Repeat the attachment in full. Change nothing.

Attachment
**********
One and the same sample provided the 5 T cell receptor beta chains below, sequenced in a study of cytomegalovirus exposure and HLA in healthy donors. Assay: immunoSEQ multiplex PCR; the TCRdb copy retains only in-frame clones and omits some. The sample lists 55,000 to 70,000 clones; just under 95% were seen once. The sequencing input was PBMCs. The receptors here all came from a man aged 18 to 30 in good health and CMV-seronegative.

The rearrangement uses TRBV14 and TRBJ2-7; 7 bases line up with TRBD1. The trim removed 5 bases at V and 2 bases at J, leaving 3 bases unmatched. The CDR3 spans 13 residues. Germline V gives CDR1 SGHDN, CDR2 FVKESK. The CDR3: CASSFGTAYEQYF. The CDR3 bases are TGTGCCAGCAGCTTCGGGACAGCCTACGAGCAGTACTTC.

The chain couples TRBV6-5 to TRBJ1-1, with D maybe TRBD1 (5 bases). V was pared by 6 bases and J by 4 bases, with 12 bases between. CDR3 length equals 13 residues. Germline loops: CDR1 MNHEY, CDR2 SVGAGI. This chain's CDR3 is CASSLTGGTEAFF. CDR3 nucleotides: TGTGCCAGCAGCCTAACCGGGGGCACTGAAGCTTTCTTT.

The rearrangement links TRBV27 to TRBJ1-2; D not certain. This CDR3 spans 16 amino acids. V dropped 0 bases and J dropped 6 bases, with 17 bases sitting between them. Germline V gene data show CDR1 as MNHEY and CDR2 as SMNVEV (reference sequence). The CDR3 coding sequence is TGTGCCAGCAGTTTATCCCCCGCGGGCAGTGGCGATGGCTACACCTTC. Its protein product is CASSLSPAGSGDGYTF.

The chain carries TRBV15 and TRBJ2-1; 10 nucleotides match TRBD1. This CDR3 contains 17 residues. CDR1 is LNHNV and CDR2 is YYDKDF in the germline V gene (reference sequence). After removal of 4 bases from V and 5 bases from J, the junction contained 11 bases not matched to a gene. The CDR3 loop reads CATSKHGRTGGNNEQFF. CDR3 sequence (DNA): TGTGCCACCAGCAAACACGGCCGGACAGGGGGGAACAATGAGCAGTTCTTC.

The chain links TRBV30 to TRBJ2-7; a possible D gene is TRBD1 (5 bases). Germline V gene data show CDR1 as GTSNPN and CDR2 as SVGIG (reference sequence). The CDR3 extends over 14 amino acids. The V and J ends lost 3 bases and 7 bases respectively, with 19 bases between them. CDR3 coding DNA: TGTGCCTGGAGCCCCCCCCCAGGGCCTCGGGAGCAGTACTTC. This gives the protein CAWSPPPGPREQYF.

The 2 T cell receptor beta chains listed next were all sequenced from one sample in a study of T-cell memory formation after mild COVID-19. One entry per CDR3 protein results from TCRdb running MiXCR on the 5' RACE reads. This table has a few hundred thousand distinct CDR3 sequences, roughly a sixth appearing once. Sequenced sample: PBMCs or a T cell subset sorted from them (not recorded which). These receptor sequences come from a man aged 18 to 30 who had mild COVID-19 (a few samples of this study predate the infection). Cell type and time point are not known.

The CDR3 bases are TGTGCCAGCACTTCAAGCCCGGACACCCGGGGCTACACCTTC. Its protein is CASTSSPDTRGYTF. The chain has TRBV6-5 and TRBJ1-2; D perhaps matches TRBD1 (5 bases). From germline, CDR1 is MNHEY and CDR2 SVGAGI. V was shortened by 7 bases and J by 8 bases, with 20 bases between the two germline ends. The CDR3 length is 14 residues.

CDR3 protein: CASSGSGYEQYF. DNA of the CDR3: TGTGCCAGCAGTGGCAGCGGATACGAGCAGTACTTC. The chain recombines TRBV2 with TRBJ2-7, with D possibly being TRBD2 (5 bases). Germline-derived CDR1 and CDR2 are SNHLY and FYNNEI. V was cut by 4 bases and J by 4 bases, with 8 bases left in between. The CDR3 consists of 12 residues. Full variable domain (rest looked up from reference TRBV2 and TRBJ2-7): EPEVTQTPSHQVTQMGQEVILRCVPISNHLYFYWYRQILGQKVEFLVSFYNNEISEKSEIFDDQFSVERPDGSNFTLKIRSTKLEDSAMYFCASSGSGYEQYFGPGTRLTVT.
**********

One and the same sample provided the 5 T cell receptor beta chains below, sequenced in a study of cytomegalovirus exposure and HLA in healthy donors. Assay: immunoSEQ multiplex PCR; the TCRdb copy retains only in-frame clones and omits some. The sample lists 55,000 to 70,000 clones; just under 95% were seen once. The sequencing input was PBMCs. The receptors here all came from a man aged 18 to 30 in good health and CMV-seronegative.

The rearrangement uses TRBV14 and TRBJ2-7; 7 bases line up with TRBD1. The trim removed 5 bases at V and 2 bases at J, leaving 3 bases unmatched. The CDR3 spans 13 residues. Germline V gives CDR1 SGHDN, CDR2 FVKESK. The CDR3: CASSFGTAYEQYF. The CDR3 bases are TGTGCCAGCAGCTTCGGGACAGCCTACGAGCAGTACTTC.

The chain couples TRBV6-5 to TRBJ1-1, with D maybe TRBD1 (5 bases). V was pared by 6 bases and J by 4 bases, with 12 bases between. CDR3 length equals 13 residues. Germline loops: CDR1 MNHEY, CDR2 SVGAGI. This chain's CDR3 is CASSLTGGTEAFF. CDR3 nucleotides: TGTGCCAGCAGCCTAACCGGGGGCACTGAAGCTTTCTTT.

The rearrangement links TRBV27 to TRBJ1-2; D not certain. This CDR3 spans 16 amino acids. V dropped 0 bases and J dropped 6 bases, with 17 bases sitting between them. Germline V gene data show CDR1 as MNHEY and CDR2 as SMNVEV (reference sequence). The CDR3 coding sequence is TGTGCCAGCAGTTTATCCCCCGCGGGCAGTGGCGATGGCTACACCTTC. Its protein product is CASSLSPAGSGDGYTF.

The chain carries TRBV15 and TRBJ2-1; 10 nucleotides match TRBD1. This CDR3 contains 17 residues. CDR1 is LNHNV and CDR2 is YYDKDF in the germline V gene (reference sequence). After removal of 4 bases from V and 5 bases from J, the junction contained 11 bases not matched to a gene. The CDR3 loop reads CATSKHGRTGGNNEQFF. CDR3 sequence (DNA): TGTGCCACCAGCAAACACGGCCGGACAGGGGGGAACAATGAGCAGTTCTTC.

The chain links TRBV30 to TRBJ2-7; a possible D gene is TRBD1 (5 bases). Germline V gene data show CDR1 as GTSNPN and CDR2 as SVGIG (reference sequence). The CDR3 extends over 14 amino acids. The V and J ends lost 3 bases and 7 bases respectively, with 19 bases between them. CDR3 coding DNA: TGTGCCTGGAGCCCCCCCCCAGGGCCTCGGGAGCAGTACTTC. This gives the protein CAWSPPPGPREQYF.

The 2 T cell receptor beta chains listed next were all sequenced from one sample in a study of T-cell memory formation after mild COVID-19. One entry per CDR3 protein results from TCRdb running MiXCR on the 5' RACE reads. This table has a few hundred thousand distinct CDR3 sequences, roughly a sixth appearing once. Sequenced sample: PBMCs or a T cell subset sorted from them (not recorded which). These receptor sequences come from a man aged 18 to 30 who had mild COVID-19 (a few samples of this study predate the infection). Cell type and time point are not known.

The CDR3 bases are TGTGCCAGCACTTCAAGCCCGGACACCCGGGGCTACACCTTC. Its protein is CASTSSPDTRGYTF. The chain has TRBV6-5 and TRBJ1-2; D perhaps matches TRBD1 (5 bases). From germline, CDR1 is MNHEY and CDR2 SVGAGI. V was shortened by 7 bases and J by 8 bases, with 20 bases between the two germline ends. The CDR3 length is 14 residues.

CDR3 protein: CASSGSGYEQYF. DNA of the CDR3: TGTGCCAGCAGTGGCAGCGGATACGAGCAGTACTTC. The chain recombines TRBV2 with TRBJ2-7, with D possibly being TRBD2 (5 bases). Germline-derived CDR1 and CDR2 are SNHLY and FYNNEI. V was cut by 4 bases and J by 4 bases, with 8 bases left in between. The CDR3 consists of 12 residues. Full variable domain (rest looked up from reference TRBV2 and TRBJ2-7): EPEVTQTPSHQVTQMGQEVILRCVPISNHLYFYWYRQILGQKVEFLVSFYNNEISEKSEIFDDQFSVERPDGSNFTLKIRSTKLEDSAMYFCASSGSGYEQYFGPGTRLTVT.